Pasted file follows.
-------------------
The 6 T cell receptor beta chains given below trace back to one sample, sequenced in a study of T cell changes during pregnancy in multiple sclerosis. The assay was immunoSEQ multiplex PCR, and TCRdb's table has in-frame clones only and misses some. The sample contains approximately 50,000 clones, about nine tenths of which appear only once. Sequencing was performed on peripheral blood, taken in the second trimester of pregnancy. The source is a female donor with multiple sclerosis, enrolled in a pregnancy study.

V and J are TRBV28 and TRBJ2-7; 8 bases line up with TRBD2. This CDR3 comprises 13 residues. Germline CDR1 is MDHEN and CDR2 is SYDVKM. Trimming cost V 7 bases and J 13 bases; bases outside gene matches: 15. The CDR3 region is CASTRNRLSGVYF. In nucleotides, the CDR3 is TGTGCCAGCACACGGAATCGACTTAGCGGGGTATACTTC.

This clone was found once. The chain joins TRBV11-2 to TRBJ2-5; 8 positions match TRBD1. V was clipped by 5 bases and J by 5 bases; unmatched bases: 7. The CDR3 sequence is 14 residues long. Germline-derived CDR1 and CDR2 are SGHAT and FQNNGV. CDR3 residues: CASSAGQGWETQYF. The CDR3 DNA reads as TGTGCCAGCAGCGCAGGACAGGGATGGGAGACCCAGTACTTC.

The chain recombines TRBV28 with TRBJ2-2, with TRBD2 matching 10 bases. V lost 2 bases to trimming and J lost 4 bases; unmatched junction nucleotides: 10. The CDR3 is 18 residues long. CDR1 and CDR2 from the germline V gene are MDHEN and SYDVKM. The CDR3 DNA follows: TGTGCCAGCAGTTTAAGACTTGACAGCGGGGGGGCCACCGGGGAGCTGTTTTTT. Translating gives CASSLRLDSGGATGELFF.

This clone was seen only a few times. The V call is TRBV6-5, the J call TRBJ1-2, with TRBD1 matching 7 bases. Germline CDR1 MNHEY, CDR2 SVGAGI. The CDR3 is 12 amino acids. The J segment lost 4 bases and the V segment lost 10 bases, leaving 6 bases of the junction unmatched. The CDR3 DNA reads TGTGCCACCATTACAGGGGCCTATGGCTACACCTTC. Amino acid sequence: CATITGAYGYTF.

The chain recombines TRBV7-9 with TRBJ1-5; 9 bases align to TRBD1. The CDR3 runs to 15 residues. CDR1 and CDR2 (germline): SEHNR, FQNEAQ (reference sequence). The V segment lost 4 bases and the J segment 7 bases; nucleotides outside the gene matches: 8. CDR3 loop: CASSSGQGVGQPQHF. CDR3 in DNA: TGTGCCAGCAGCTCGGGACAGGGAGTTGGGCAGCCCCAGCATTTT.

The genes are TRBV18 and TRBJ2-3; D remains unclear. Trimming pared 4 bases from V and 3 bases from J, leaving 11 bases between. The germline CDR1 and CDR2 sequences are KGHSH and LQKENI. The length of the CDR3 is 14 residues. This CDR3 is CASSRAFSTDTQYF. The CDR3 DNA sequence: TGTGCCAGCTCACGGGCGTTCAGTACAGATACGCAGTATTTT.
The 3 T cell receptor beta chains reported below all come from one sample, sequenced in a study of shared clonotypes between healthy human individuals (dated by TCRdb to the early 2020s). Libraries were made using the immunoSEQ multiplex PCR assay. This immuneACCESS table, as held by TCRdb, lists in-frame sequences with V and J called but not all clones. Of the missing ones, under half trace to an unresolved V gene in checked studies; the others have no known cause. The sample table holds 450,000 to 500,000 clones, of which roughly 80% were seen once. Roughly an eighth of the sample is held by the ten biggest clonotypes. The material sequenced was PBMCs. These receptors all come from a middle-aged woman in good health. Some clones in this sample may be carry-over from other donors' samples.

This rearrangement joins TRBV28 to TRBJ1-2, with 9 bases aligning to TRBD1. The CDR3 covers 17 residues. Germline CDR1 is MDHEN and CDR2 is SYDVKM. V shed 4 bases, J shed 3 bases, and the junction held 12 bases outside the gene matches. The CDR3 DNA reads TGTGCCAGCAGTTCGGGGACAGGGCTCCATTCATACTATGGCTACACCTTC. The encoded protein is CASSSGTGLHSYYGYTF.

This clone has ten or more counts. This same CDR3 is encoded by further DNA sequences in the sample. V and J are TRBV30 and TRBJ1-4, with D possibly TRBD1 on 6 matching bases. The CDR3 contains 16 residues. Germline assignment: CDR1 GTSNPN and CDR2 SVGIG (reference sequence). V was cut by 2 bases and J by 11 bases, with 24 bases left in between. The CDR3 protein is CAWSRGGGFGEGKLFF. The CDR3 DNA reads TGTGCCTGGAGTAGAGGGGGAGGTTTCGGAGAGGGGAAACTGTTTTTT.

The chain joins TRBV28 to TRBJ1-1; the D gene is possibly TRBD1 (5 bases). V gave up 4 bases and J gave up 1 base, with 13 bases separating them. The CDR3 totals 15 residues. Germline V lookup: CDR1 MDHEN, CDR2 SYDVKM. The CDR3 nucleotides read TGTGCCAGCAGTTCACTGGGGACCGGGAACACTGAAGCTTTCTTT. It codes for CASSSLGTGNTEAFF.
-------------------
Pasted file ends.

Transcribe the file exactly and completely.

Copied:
The 6 T cell receptor beta chains given below trace back to one sample, sequenced in a study of T cell changes during pregnancy in multiple sclerosis. The assay was immunoSEQ multiplex PCR, and TCRdb's table has in-frame clones only and misses some. The sample contains approximately 50,000 clones, about nine tenths of which appear only once. Sequencing was performed on peripheral blood, taken in the second trimester of pregnancy. The source is a female donor with multiple sclerosis, enrolled in a pregnancy study.

V and J are TRBV28 and TRBJ2-7; 8 bases line up with TRBD2. This CDR3 comprises 13 residues. Germline CDR1 is MDHEN and CDR2 is SYDVKM. Trimming cost V 7 bases and J 13 bases; bases outside gene matches: 15. The CDR3 region is CASTRNRLSGVYF. In nucleotides, the CDR3 is TGTGCCAGCACACGGAATCGACTTAGCGGGGTATACTTC.

This clone was found once. The chain joins TRBV11-2 to TRBJ2-5; 8 positions match TRBD1. V was clipped by 5 bases and J by 5 bases; unmatched bases: 7. The CDR3 sequence is 14 residues long. Germline-derived CDR1 and CDR2 are SGHAT and FQNNGV. CDR3 residues: CASSAGQGWETQYF. The CDR3 DNA reads as TGTGCCAGCAGCGCAGGACAGGGATGGGAGACCCAGTACTTC.

The chain recombines TRBV28 with TRBJ2-2, with TRBD2 matching 10 bases. V lost 2 bases to trimming and J lost 4 bases; unmatched junction nucleotides: 10. The CDR3 is 18 residues long. CDR1 and CDR2 from the germline V gene are MDHEN and SYDVKM. The CDR3 DNA follows: TGTGCCAGCAGTTTAAGACTTGACAGCGGGGGGGCCACCGGGGAGCTGTTTTTT. Translating gives CASSLRLDSGGATGELFF.

This clone was seen only a few times. The V call is TRBV6-5, the J call TRBJ1-2, with TRBD1 matching 7 bases. Germline CDR1 MNHEY, CDR2 SVGAGI. The CDR3 is 12 amino acids. The J segment lost 4 bases and the V segment lost 10 bases, leaving 6 bases of the junction unmatched. The CDR3 DNA reads TGTGCCACCATTACAGGGGCCTATGGCTACACCTTC. Amino acid sequence: CATITGAYGYTF.

The chain recombines TRBV7-9 with TRBJ1-5; 9 bases align to TRBD1. The CDR3 runs to 15 residues. CDR1 and CDR2 (germline): SEHNR, FQNEAQ (reference sequence). The V segment lost 4 bases and the J segment 7 bases; nucleotides outside the gene matches: 8. CDR3 loop: CASSSGQGVGQPQHF. CDR3 in DNA: TGTGCCAGCAGCTCGGGACAGGGAGTTGGGCAGCCCCAGCATTTT.

The genes are TRBV18 and TRBJ2-3; D remains unclear. Trimming pared 4 bases from V and 3 bases from J, leaving 11 bases between. The germline CDR1 and CDR2 sequences are KGHSH and LQKENI. The length of the CDR3 is 14 residues. This CDR3 is CASSRAFSTDTQYF. The CDR3 DNA sequence: TGTGCCAGCTCACGGGCGTTCAGTACAGATACGCAGTATTTT.
The 3 T cell receptor beta chains reported below all come from one sample, sequenced in a study of shared clonotypes between healthy human individuals (dated by TCRdb to the early 2020s). Libraries were made using the immunoSEQ multiplex PCR assay. This immuneACCESS table, as held by TCRdb, lists in-frame sequences with V and J called but not all clones. Of the missing ones, under half trace to an unresolved V gene in checked studies; the others have no known cause. The sample table holds 450,000 to 500,000 clones, of which roughly 80% were seen once. Roughly an eighth of the sample is held by the ten biggest clonotypes. The material sequenced was PBMCs. These receptors all come from a middle-aged woman in good health. Some clones in this sample may be carry-over from other donors' samples.

This rearrangement joins TRBV28 to TRBJ1-2, with 9 bases aligning to TRBD1. The CDR3 covers 17 residues. Germline CDR1 is MDHEN and CDR2 is SYDVKM. V shed 4 bases, J shed 3 bases, and the junction held 12 bases outside the gene matches. The CDR3 DNA reads TGTGCCAGCAGTTCGGGGACAGGGCTCCATTCATACTATGGCTACACCTTC. The encoded protein is CASSSGTGLHSYYGYTF.

This clone has ten or more counts. This same CDR3 is encoded by further DNA sequences in the sample. V and J are TRBV30 and TRBJ1-4, with D possibly TRBD1 on 6 matching bases. The CDR3 contains 16 residues. Germline assignment: CDR1 GTSNPN and CDR2 SVGIG (reference sequence). V was cut by 2 bases and J by 11 bases, with 24 bases left in between. The CDR3 protein is CAWSRGGGFGEGKLFF. The CDR3 DNA reads TGTGCCTGGAGTAGAGGGGGAGGTTTCGGAGAGGGGAAACTGTTTTTT.

The chain joins TRBV28 to TRBJ1-1; the D gene is possibly TRBD1 (5 bases). V gave up 4 bases and J gave up 1 base, with 13 bases separating them. The CDR3 totals 15 residues. Germline V lookup: CDR1 MDHEN, CDR2 SYDVKM. The CDR3 nucleotides read TGTGCCAGCAGTTCACTGGGGACCGGGAACACTGAAGCTTTCTTT. It codes for CASSSLGTGNTEAFF.